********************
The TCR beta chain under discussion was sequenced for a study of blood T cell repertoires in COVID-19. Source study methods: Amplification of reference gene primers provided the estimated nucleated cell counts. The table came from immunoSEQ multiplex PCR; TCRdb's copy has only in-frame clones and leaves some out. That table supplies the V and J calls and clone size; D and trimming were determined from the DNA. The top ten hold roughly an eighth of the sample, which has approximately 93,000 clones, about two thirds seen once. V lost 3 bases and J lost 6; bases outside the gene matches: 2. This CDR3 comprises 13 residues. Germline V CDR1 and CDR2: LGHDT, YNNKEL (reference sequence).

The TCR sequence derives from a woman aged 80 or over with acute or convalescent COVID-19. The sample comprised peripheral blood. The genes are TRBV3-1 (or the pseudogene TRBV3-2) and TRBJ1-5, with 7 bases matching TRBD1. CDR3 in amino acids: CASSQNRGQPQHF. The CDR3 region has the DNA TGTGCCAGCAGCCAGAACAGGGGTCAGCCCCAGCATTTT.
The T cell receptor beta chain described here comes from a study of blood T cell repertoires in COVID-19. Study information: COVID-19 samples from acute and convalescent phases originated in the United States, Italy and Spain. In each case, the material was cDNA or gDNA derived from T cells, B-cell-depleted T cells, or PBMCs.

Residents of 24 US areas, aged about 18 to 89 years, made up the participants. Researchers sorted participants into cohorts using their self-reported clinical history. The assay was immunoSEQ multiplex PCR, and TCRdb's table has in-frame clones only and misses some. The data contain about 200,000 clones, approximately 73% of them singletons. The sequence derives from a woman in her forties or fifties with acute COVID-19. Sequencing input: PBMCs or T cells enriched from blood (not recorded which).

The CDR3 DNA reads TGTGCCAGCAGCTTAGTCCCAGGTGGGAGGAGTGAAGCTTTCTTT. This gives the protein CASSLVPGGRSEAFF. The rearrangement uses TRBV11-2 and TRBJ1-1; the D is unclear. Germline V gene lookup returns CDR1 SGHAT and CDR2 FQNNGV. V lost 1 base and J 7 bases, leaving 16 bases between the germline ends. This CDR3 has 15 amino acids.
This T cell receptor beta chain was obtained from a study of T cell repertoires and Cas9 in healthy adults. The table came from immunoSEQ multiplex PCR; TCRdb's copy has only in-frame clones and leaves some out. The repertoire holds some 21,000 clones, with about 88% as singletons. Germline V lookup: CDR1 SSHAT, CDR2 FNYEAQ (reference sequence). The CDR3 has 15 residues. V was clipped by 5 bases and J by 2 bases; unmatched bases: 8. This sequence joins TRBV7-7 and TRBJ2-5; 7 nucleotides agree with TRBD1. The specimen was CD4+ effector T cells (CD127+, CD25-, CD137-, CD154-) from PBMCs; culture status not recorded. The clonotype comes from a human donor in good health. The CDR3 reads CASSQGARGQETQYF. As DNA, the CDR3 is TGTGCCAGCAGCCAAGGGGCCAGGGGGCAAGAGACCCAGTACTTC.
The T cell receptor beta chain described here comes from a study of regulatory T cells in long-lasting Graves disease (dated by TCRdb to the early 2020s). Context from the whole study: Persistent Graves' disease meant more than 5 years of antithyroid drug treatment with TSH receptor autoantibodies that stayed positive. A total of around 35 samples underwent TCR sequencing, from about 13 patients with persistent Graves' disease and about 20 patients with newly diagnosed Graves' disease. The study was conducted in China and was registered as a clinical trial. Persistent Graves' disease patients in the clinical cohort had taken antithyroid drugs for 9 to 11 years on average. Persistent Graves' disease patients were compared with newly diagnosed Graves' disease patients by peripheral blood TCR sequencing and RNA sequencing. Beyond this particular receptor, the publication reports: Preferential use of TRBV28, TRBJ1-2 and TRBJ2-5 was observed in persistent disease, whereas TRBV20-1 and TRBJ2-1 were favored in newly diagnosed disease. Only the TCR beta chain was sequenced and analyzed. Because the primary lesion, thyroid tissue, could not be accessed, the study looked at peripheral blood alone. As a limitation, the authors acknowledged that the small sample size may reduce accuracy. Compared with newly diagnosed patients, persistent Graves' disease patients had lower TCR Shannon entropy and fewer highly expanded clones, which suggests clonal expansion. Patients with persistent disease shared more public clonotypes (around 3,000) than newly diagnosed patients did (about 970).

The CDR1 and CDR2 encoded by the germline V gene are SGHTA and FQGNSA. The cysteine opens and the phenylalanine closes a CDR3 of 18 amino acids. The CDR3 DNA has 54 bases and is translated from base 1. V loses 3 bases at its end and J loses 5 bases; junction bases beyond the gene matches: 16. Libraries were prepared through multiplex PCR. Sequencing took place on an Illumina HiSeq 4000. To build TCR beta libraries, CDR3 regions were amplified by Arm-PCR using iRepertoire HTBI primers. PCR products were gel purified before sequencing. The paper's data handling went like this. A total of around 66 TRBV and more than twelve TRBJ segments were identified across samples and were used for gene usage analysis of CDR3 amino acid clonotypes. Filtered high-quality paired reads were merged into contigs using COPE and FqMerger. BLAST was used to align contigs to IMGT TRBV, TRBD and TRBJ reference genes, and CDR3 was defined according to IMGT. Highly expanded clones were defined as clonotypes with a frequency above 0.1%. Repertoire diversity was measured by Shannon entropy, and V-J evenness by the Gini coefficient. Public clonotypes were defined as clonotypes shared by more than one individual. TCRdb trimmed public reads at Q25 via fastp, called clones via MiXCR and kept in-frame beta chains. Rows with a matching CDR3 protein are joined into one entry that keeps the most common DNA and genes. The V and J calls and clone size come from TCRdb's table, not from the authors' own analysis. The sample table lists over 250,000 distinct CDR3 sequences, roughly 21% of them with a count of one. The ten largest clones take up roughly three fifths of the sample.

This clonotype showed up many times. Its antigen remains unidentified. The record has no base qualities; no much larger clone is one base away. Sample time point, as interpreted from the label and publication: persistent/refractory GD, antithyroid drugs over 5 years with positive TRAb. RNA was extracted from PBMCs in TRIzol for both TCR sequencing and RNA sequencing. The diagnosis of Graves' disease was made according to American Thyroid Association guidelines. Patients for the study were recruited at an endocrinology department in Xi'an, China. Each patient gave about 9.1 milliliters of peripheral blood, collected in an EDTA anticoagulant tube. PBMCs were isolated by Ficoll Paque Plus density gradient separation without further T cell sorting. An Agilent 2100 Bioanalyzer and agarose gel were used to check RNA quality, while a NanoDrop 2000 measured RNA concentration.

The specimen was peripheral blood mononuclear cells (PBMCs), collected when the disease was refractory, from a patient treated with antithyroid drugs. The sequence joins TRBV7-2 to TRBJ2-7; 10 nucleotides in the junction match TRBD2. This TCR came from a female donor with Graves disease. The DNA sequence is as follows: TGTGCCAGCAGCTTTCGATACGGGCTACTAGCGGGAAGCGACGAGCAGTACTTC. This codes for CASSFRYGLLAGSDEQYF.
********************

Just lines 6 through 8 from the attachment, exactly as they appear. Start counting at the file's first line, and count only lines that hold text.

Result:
This T cell receptor beta chain was obtained from a study of T cell repertoires and Cas9 in healthy adults. The table came from immunoSEQ multiplex PCR; TCRdb's copy has only in-frame clones and leaves some out. The repertoire holds some 21,000 clones, with about 88% as singletons. Germline V lookup: CDR1 SSHAT, CDR2 FNYEAQ (reference sequence). The CDR3 has 15 residues. V was clipped by 5 bases and J by 2 bases; unmatched bases: 8. This sequence joins TRBV7-7 and TRBJ2-5; 7 nucleotides agree with TRBD1. The specimen was CD4+ effector T cells (CD127+, CD25-, CD137-, CD154-) from PBMCs; culture status not recorded. The clonotype comes from a human donor in good health. The CDR3 reads CASSQGARGQETQYF. As DNA, the CDR3 is TGTGCCAGCAGCCAAGGGGCCAGGGGGCAAGAGACCCAGTACTTC.
The T cell receptor beta chain described here comes from a study of regulatory T cells in long-lasting Graves disease (dated by TCRdb to the early 2020s). Context from the whole study: Persistent Graves' disease meant more than 5 years of antithyroid drug treatment with TSH receptor autoantibodies that stayed positive. A total of around 35 samples underwent TCR sequencing, from about 13 patients with persistent Graves' disease and about 20 patients with newly diagnosed Graves' disease. The study was conducted in China and was registered as a clinical trial. Persistent Graves' disease patients in the clinical cohort had taken antithyroid drugs for 9 to 11 years on average. Persistent Graves' disease patients were compared with newly diagnosed Graves' disease patients by peripheral blood TCR sequencing and RNA sequencing. Beyond this particular receptor, the publication reports: Preferential use of TRBV28, TRBJ1-2 and TRBJ2-5 was observed in persistent disease, whereas TRBV20-1 and TRBJ2-1 were favored in newly diagnosed disease. Only the TCR beta chain was sequenced and analyzed. Because the primary lesion, thyroid tissue, could not be accessed, the study looked at peripheral blood alone. As a limitation, the authors acknowledged that the small sample size may reduce accuracy. Compared with newly diagnosed patients, persistent Graves' disease patients had lower TCR Shannon entropy and fewer highly expanded clones, which suggests clonal expansion. Patients with persistent disease shared more public clonotypes (around 3,000) than newly diagnosed patients did (about 970).

The CDR1 and CDR2 encoded by the germline V gene are SGHTA and FQGNSA. The cysteine opens and the phenylalanine closes a CDR3 of 18 amino acids. The CDR3 DNA has 54 bases and is translated from base 1. V loses 3 bases at its end and J loses 5 bases; junction bases beyond the gene matches: 16. Libraries were prepared through multiplex PCR. Sequencing took place on an Illumina HiSeq 4000. To build TCR beta libraries, CDR3 regions were amplified by Arm-PCR using iRepertoire HTBI primers. PCR products were gel purified before sequencing. The paper's data handling went like this. A total of around 66 TRBV and more than twelve TRBJ segments were identified across samples and were used for gene usage analysis of CDR3 amino acid clonotypes. Filtered high-quality paired reads were merged into contigs using COPE and FqMerger. BLAST was used to align contigs to IMGT TRBV, TRBD and TRBJ reference genes, and CDR3 was defined according to IMGT. Highly expanded clones were defined as clonotypes with a frequency above 0.1%. Repertoire diversity was measured by Shannon entropy, and V-J evenness by the Gini coefficient. Public clonotypes were defined as clonotypes shared by more than one individual. TCRdb trimmed public reads at Q25 via fastp, called clones via MiXCR and kept in-frame beta chains. Rows with a matching CDR3 protein are joined into one entry that keeps the most common DNA and genes. The V and J calls and clone size come from TCRdb's table, not from the authors' own analysis. The sample table lists over 250,000 distinct CDR3 sequences, roughly 21% of them with a count of one. The ten largest clones take up roughly three fifths of the sample.